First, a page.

Jun 22, 2022

Garden Problems 101, Part 3: Caterpillars

As we continue our series on common garden problems, I would be remiss if I didn’t mention caterpillars.

These hungry little beasties suddenly appear, and eat their way through your plants like the Tasmanian Devil destroys things in old Looney Tunes shows. 

Let’s learn more about them and what you can do if you find yourself in a battle with these insects. 

What are caterpillars?

Caterpillars

Now, as many of you know, caterpillars are the larval form of moths and butterflies (for the most part), and as such, doing anything to the larvae is controversial in many circles.

Many people categorize caterpillars as “good ones” and “bad ones.” The “Good” caterpillars are usually the ones that are the larvae of desired butterflies, like Monarchs and Swallowtails.  The “Bad” caterpillars are often the ones that no one really ever sees the adults, like various moths that only come out at night.

Because of that, I’ll be covering a few different common worms/caterpillars that you find in Florida, and showing what moth or butterfly they belong to, so that you can make an educated decision on whether or not you want to share your plants with these critters or not.  I’ll also give you suggestions on pest control for these critters.

What are some common Caterpillars I might frequently see?

I’ve picked a few here that I see a lot of questions about on local gardening groups.  There are more, of course.  The internet is a wide and wonderful place with all kinds of identifying pictures.  Google Lens image search has really helped me many times!

Here’s some ones I thought you might like to see.

Monarch Caterpillar and Butterfly

Monarch Caterpillar and Butterfly

 

Hornworm and Sphinx Moth

Hornworm and Sphinx Moth

(colorings of the worms and moth species vary depending on the individual species!)

Swallowtail Caterpillar and Butterfly

Swallowtail Caterpillar and Butterfly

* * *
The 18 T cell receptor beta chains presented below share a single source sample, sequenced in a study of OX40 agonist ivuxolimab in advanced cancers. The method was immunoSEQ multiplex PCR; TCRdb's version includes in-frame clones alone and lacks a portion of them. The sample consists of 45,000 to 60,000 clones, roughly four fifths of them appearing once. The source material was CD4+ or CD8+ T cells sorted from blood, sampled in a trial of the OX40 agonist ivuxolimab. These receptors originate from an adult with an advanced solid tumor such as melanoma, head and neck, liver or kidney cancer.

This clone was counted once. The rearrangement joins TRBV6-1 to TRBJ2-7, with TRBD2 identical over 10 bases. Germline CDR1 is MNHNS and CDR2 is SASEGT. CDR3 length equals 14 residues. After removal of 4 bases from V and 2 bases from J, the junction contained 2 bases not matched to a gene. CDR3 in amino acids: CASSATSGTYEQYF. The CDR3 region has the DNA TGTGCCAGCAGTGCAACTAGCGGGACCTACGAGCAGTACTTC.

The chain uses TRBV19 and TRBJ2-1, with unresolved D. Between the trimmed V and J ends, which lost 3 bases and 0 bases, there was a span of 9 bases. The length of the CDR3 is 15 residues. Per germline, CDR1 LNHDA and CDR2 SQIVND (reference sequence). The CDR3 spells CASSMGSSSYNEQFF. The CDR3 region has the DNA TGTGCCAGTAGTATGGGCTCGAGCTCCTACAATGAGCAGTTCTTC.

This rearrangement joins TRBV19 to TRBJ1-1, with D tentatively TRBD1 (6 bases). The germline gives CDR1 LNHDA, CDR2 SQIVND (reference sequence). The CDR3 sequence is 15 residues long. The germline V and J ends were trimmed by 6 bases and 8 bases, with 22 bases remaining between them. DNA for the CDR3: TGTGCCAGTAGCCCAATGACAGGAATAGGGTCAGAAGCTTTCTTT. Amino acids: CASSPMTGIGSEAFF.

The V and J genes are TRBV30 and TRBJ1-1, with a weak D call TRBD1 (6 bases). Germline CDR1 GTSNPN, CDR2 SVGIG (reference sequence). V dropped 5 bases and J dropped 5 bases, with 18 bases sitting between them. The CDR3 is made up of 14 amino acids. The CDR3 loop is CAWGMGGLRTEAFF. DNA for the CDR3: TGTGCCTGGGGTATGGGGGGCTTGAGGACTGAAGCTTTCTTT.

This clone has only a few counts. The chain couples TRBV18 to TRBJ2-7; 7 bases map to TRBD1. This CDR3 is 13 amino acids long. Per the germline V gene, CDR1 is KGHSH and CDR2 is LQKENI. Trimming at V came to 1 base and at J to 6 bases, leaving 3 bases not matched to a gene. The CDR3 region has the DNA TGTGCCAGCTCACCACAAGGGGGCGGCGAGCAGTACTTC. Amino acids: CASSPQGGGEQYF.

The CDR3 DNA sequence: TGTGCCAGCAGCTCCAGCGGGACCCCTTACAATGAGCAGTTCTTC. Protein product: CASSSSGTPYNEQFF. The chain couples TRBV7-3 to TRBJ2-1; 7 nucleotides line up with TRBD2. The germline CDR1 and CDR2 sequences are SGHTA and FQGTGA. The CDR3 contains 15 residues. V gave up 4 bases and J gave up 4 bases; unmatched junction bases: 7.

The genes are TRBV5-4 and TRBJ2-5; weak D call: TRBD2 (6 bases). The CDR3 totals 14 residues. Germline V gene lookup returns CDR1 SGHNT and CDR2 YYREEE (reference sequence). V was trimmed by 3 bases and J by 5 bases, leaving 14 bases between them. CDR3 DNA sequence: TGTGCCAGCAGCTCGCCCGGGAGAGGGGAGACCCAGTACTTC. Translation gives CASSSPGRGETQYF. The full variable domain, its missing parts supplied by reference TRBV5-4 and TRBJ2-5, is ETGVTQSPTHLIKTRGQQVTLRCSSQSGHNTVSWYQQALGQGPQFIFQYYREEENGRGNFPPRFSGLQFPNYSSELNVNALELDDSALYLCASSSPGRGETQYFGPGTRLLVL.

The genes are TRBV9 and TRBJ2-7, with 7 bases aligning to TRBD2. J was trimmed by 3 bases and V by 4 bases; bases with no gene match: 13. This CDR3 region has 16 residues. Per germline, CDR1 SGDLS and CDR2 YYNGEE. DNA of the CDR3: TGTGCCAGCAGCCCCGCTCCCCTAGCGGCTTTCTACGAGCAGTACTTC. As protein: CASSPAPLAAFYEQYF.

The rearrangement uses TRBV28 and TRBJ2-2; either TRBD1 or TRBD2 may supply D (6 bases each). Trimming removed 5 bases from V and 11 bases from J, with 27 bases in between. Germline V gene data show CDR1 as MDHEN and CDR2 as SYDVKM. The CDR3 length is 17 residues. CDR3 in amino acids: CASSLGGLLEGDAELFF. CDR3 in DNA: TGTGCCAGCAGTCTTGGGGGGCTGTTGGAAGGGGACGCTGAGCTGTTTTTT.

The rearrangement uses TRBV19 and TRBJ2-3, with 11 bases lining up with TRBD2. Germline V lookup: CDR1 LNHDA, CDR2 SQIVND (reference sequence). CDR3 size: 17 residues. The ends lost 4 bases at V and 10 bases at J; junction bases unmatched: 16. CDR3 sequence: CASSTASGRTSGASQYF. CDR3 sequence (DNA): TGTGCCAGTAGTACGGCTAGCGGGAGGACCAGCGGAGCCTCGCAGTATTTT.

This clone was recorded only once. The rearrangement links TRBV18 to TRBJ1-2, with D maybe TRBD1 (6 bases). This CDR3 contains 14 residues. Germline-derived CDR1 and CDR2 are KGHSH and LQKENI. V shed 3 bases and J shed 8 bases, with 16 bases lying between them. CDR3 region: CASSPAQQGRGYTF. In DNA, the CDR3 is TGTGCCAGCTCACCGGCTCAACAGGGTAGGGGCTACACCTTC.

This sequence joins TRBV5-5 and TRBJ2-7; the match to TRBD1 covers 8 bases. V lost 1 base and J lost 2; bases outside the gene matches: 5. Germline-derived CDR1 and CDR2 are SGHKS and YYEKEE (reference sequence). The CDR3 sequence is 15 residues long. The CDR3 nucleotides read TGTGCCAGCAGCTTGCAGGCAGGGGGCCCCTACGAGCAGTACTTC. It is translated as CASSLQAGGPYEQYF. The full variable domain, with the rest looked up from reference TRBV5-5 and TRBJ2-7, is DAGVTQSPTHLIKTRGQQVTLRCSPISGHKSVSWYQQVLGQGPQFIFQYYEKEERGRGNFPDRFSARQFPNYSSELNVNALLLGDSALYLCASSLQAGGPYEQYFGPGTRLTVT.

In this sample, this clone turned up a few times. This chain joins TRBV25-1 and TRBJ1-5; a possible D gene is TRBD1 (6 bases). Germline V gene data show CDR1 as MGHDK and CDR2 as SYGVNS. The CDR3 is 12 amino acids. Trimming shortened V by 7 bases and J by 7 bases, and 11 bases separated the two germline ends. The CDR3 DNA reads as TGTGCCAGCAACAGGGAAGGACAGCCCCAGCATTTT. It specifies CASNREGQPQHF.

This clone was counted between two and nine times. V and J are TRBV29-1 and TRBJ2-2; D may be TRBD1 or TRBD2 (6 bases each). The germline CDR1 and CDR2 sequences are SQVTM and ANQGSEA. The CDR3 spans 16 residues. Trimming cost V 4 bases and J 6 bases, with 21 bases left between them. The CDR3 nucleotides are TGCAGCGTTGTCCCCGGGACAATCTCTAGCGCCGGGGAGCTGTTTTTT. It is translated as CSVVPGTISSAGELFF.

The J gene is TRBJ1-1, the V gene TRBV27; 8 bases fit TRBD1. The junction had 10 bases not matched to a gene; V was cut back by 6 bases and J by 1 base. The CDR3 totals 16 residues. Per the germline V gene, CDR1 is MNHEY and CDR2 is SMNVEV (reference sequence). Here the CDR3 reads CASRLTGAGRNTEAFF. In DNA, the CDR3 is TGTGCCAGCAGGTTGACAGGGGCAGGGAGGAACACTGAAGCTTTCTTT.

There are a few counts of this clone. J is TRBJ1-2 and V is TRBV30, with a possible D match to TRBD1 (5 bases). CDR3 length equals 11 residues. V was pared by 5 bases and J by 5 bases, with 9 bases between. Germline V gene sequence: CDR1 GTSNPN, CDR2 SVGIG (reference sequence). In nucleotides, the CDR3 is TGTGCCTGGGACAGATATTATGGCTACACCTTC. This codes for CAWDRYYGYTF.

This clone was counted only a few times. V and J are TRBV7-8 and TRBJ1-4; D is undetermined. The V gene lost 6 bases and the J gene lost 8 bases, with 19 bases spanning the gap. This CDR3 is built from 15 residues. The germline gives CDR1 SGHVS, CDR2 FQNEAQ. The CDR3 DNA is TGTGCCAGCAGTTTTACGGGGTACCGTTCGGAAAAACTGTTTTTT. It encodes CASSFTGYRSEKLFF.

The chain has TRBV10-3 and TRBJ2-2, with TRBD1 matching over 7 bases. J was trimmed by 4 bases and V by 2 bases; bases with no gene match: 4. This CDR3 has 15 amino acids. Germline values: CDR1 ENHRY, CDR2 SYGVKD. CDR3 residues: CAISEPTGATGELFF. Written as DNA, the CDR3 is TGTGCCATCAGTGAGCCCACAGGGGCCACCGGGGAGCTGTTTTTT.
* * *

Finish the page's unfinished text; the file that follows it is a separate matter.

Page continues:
Black Cutworm (AKA Army Worm) and the moth adult

Do you have a favorite moth or butterfly?  Go look up what the worm looks like right now!  Here’s another article I found interesting – it lists other common Florida caterpillars! 

What does Caterpillar damage look like?

Cabbage worms / caterpillars on cabbage leaves

Caterpillar damage can look like many things, but for the most part, people notice when leaves have giant holes eaten in them!  There are other signs, too, and we’ll look at those below.

Caterpillar Poop!

Caterpillar poop!

Perhaps you’ve heard of, or read, the book “Everybody Poops”.  Well, it’s also true of Caterpillars!

Caterpillar poop is called “Frass” and often in my garden I spot the frass before I spot the critters themselves!  It’s usually because it looks so out of place where it lands – just a pile of “leaf colored” or brown/black “pebbles” that aren’t on the ground where you expect pebbles to be. 

Upon closer inspection they’re not pebbles at all.  When I inspect the underside of the leaves immediately above that spot, I’ll usually find some caterpillars munching away.  And they’re usually quite small which makes them hard to find!

Caterpillar Eggs

Caterpillar eggs

Well I guess they’re not technically damaging, because really they’re very hard to see, but the eggs that the caterpillars hatch from are the beginning of damage to come.

Evolution has dictated that the eggs are laid by adult insects onto a plant that will feed their young.  So if you see tiny dots of eggs on the bottom of the leaf, you can be assured that whatever comes out of them WILL eat that plant.

You just have to decide if that’s OK with you.

Different species lay different colored eggs, and often you can attribute different eggs to different types of lepidopterae (the family of butterflies and moths).  But you’ll need a magnifying glass; these eggs are TINY!